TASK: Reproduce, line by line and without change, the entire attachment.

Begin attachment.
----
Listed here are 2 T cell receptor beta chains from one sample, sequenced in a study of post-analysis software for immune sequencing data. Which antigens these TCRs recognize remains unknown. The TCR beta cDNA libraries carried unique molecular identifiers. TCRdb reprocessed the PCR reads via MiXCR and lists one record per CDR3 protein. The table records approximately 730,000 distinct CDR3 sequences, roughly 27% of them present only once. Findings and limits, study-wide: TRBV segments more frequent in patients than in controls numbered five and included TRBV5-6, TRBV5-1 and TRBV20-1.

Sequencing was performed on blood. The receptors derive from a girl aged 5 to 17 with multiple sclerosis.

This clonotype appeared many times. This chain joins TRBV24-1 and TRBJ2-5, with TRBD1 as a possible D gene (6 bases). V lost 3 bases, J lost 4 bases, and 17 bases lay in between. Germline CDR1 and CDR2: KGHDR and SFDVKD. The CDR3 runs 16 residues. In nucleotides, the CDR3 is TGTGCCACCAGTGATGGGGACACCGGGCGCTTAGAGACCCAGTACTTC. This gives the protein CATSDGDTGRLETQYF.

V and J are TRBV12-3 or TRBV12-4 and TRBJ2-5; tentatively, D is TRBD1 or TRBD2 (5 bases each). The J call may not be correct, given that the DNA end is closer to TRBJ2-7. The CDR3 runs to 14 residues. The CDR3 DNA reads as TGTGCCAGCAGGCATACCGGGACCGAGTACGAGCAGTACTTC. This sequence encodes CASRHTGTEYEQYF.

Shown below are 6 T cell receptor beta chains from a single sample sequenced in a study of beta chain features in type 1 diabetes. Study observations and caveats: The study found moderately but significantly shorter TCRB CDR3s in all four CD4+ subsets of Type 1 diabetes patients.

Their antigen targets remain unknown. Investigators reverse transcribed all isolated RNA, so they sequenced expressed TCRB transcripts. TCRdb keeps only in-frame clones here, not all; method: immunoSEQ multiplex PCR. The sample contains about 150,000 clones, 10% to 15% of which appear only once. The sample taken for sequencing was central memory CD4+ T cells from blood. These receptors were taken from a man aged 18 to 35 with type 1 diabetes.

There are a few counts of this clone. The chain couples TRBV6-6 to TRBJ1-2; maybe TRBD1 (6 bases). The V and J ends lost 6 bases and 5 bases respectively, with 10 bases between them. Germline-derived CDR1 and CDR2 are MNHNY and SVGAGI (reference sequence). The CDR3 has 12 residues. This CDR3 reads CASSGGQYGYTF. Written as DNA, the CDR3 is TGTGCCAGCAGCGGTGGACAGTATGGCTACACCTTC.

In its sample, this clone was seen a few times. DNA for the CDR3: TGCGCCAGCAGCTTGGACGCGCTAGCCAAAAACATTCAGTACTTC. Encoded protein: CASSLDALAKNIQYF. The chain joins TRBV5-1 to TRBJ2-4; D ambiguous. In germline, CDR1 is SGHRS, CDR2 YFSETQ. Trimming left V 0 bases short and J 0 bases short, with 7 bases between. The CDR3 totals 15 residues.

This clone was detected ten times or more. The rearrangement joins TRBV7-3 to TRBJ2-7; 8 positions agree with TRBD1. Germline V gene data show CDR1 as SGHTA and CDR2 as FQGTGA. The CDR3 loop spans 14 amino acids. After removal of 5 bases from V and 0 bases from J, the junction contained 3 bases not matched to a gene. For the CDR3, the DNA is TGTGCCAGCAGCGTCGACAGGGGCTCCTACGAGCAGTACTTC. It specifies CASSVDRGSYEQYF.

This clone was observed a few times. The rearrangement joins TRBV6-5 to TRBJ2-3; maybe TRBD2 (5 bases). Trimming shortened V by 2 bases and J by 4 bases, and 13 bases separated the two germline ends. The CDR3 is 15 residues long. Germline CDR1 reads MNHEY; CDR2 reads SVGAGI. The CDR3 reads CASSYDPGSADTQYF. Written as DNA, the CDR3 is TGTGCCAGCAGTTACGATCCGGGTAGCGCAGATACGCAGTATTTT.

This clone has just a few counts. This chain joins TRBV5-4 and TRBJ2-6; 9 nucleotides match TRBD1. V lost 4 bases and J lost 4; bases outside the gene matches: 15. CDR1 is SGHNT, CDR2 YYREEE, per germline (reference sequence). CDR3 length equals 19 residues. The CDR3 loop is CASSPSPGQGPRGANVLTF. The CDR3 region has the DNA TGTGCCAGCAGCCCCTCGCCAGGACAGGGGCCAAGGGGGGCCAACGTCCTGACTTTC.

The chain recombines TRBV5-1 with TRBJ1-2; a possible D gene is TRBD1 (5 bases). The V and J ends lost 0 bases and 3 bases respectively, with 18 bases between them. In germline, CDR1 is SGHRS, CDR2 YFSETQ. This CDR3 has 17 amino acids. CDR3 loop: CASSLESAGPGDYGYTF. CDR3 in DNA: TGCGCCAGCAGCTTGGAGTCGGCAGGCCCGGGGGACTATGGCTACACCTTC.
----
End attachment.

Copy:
Listed here are 2 T cell receptor beta chains from one sample, sequenced in a study of post-analysis software for immune sequencing data. Which antigens these TCRs recognize remains unknown. The TCR beta cDNA libraries carried unique molecular identifiers. TCRdb reprocessed the PCR reads via MiXCR and lists one record per CDR3 protein. The table records approximately 730,000 distinct CDR3 sequences, roughly 27% of them present only once. Findings and limits, study-wide: TRBV segments more frequent in patients than in controls numbered five and included TRBV5-6, TRBV5-1 and TRBV20-1.

Sequencing was performed on blood. The receptors derive from a girl aged 5 to 17 with multiple sclerosis.

This clonotype appeared many times. This chain joins TRBV24-1 and TRBJ2-5, with TRBD1 as a possible D gene (6 bases). V lost 3 bases, J lost 4 bases, and 17 bases lay in between. Germline CDR1 and CDR2: KGHDR and SFDVKD. The CDR3 runs 16 residues. In nucleotides, the CDR3 is TGTGCCACCAGTGATGGGGACACCGGGCGCTTAGAGACCCAGTACTTC. This gives the protein CATSDGDTGRLETQYF.

V and J are TRBV12-3 or TRBV12-4 and TRBJ2-5; tentatively, D is TRBD1 or TRBD2 (5 bases each). The J call may not be correct, given that the DNA end is closer to TRBJ2-7. The CDR3 runs to 14 residues. The CDR3 DNA reads as TGTGCCAGCAGGCATACCGGGACCGAGTACGAGCAGTACTTC. This sequence encodes CASRHTGTEYEQYF.

Shown below are 6 T cell receptor beta chains from a single sample sequenced in a study of beta chain features in type 1 diabetes. Study observations and caveats: The study found moderately but significantly shorter TCRB CDR3s in all four CD4+ subsets of Type 1 diabetes patients.

Their antigen targets remain unknown. Investigators reverse transcribed all isolated RNA, so they sequenced expressed TCRB transcripts. TCRdb keeps only in-frame clones here, not all; method: immunoSEQ multiplex PCR. The sample contains about 150,000 clones, 10% to 15% of which appear only once. The sample taken for sequencing was central memory CD4+ T cells from blood. These receptors were taken from a man aged 18 to 35 with type 1 diabetes.

There are a few counts of this clone. The chain couples TRBV6-6 to TRBJ1-2; maybe TRBD1 (6 bases). The V and J ends lost 6 bases and 5 bases respectively, with 10 bases between them. Germline-derived CDR1 and CDR2 are MNHNY and SVGAGI (reference sequence). The CDR3 has 12 residues. This CDR3 reads CASSGGQYGYTF. Written as DNA, the CDR3 is TGTGCCAGCAGCGGTGGACAGTATGGCTACACCTTC.

In its sample, this clone was seen a few times. DNA for the CDR3: TGCGCCAGCAGCTTGGACGCGCTAGCCAAAAACATTCAGTACTTC. Encoded protein: CASSLDALAKNIQYF. The chain joins TRBV5-1 to TRBJ2-4; D ambiguous. In germline, CDR1 is SGHRS, CDR2 YFSETQ. Trimming left V 0 bases short and J 0 bases short, with 7 bases between. The CDR3 totals 15 residues.

This clone was detected ten times or more. The rearrangement joins TRBV7-3 to TRBJ2-7; 8 positions agree with TRBD1. Germline V gene data show CDR1 as SGHTA and CDR2 as FQGTGA. The CDR3 loop spans 14 amino acids. After removal of 5 bases from V and 0 bases from J, the junction contained 3 bases not matched to a gene. For the CDR3, the DNA is TGTGCCAGCAGCGTCGACAGGGGCTCCTACGAGCAGTACTTC. It specifies CASSVDRGSYEQYF.

This clone was observed a few times. The rearrangement joins TRBV6-5 to TRBJ2-3; maybe TRBD2 (5 bases). Trimming shortened V by 2 bases and J by 4 bases, and 13 bases separated the two germline ends. The CDR3 is 15 residues long. Germline CDR1 reads MNHEY; CDR2 reads SVGAGI. The CDR3 reads CASSYDPGSADTQYF. Written as DNA, the CDR3 is TGTGCCAGCAGTTACGATCCGGGTAGCGCAGATACGCAGTATTTT.

This clone has just a few counts. This chain joins TRBV5-4 and TRBJ2-6; 9 nucleotides match TRBD1. V lost 4 bases and J lost 4; bases outside the gene matches: 15. CDR1 is SGHNT, CDR2 YYREEE, per germline (reference sequence). CDR3 length equals 19 residues. The CDR3 loop is CASSPSPGQGPRGANVLTF. The CDR3 region has the DNA TGTGCCAGCAGCCCCTCGCCAGGACAGGGGCCAAGGGGGGCCAACGTCCTGACTTTC.

The chain recombines TRBV5-1 with TRBJ1-2; a possible D gene is TRBD1 (5 bases). The V and J ends lost 0 bases and 3 bases respectively, with 18 bases between them. In germline, CDR1 is SGHRS, CDR2 YFSETQ. This CDR3 has 17 amino acids. CDR3 loop: CASSLESAGPGDYGYTF. CDR3 in DNA: TGCGCCAGCAGCTTGGAGTCGGCAGGCCCGGGGGACTATGGCTACACCTTC.